• Gideon J. MellenberghEmail author


An outlier is a value of a variable that is inconsistent with the other values. The discussion is restricted to univariate outliers, that is, outliers that are inconsistent with other values of the same variable. A naive strategy is to apply the Z-score method to detect outliers, to remove the outliers, and to analyze the remaining data as usual. The Z-score method is incorrect and should be replaced by other methods, such as, the MAD-score method. Researchers have to check whether outliers are caused by mistake. If mistakes are detected and the correct values are known, the outliers are corrected. If mistakes are detected but the correct values are not known, the outliers are treated as missing data and the data are analyzed with model-based statistical methods that assume MCAR or MAR. If mistakes are not found, two strategies are suitable. First, to study the robustness of the substantive conclusions against outliers. The data are analyzed with and without the outliers using the same statistical methods. The results of the two analyses are compared, and the results of both analyses or the results of the analysis that gives weakest support to the substantive hypothesis are reported. Second, robust statistical methods, such as, bootstrap methods are applied to analyze the data. Finally, whatever method researchers used, they should always report the frequency and handling of the outliers.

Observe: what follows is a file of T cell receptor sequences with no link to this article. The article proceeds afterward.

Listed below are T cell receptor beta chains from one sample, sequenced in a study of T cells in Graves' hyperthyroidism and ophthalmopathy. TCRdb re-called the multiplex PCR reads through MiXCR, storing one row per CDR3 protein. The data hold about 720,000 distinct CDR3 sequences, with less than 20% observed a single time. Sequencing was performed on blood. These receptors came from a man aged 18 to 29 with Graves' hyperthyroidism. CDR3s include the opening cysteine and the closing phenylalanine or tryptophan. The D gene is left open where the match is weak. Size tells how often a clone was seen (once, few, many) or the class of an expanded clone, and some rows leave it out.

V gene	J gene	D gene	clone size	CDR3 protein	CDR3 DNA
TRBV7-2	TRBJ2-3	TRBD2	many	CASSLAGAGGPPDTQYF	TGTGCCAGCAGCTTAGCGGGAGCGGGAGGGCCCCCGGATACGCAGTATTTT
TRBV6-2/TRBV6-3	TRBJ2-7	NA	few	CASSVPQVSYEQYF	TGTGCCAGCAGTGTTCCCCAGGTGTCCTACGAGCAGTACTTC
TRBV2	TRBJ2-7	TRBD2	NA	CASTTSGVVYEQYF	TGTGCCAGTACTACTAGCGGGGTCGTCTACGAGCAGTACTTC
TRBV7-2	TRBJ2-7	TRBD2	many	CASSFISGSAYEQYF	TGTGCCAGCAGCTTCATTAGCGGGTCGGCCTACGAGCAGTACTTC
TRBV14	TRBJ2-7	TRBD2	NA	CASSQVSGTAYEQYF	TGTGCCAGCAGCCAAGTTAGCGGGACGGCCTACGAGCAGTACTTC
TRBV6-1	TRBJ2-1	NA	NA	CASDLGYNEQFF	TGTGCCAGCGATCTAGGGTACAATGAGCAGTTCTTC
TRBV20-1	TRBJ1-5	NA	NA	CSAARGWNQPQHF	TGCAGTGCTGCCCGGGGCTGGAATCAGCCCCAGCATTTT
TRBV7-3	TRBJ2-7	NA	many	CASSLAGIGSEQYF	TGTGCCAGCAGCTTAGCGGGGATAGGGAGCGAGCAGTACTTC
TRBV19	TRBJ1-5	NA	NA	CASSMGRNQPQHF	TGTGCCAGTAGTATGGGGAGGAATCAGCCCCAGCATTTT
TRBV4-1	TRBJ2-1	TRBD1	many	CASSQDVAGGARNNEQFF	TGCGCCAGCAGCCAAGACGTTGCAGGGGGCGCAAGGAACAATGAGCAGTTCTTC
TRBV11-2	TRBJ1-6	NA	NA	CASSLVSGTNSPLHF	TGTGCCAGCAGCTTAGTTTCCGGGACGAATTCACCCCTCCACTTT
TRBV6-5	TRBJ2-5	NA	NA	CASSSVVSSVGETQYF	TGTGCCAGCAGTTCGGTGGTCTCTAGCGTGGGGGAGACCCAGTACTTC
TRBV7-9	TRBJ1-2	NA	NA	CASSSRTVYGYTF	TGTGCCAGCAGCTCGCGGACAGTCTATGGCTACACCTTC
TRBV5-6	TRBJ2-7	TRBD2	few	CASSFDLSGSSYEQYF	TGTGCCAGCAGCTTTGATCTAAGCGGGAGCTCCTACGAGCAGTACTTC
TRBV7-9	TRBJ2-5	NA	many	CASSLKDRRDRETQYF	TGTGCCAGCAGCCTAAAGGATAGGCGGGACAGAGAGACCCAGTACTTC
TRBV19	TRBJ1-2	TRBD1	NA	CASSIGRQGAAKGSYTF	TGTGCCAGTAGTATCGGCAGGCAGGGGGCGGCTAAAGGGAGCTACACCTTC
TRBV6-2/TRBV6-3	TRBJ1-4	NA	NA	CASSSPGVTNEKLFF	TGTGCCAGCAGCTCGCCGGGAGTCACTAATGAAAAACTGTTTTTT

Bootstrap methods Content robustness against outliers Kendall’s tau MAD-score method Univariate outliers 


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Authors and Affiliations

  1. 1.Emeritus Professor Psychological Methods, Department of PsychologyUniversity of AmsterdamAmsterdamThe Netherlands

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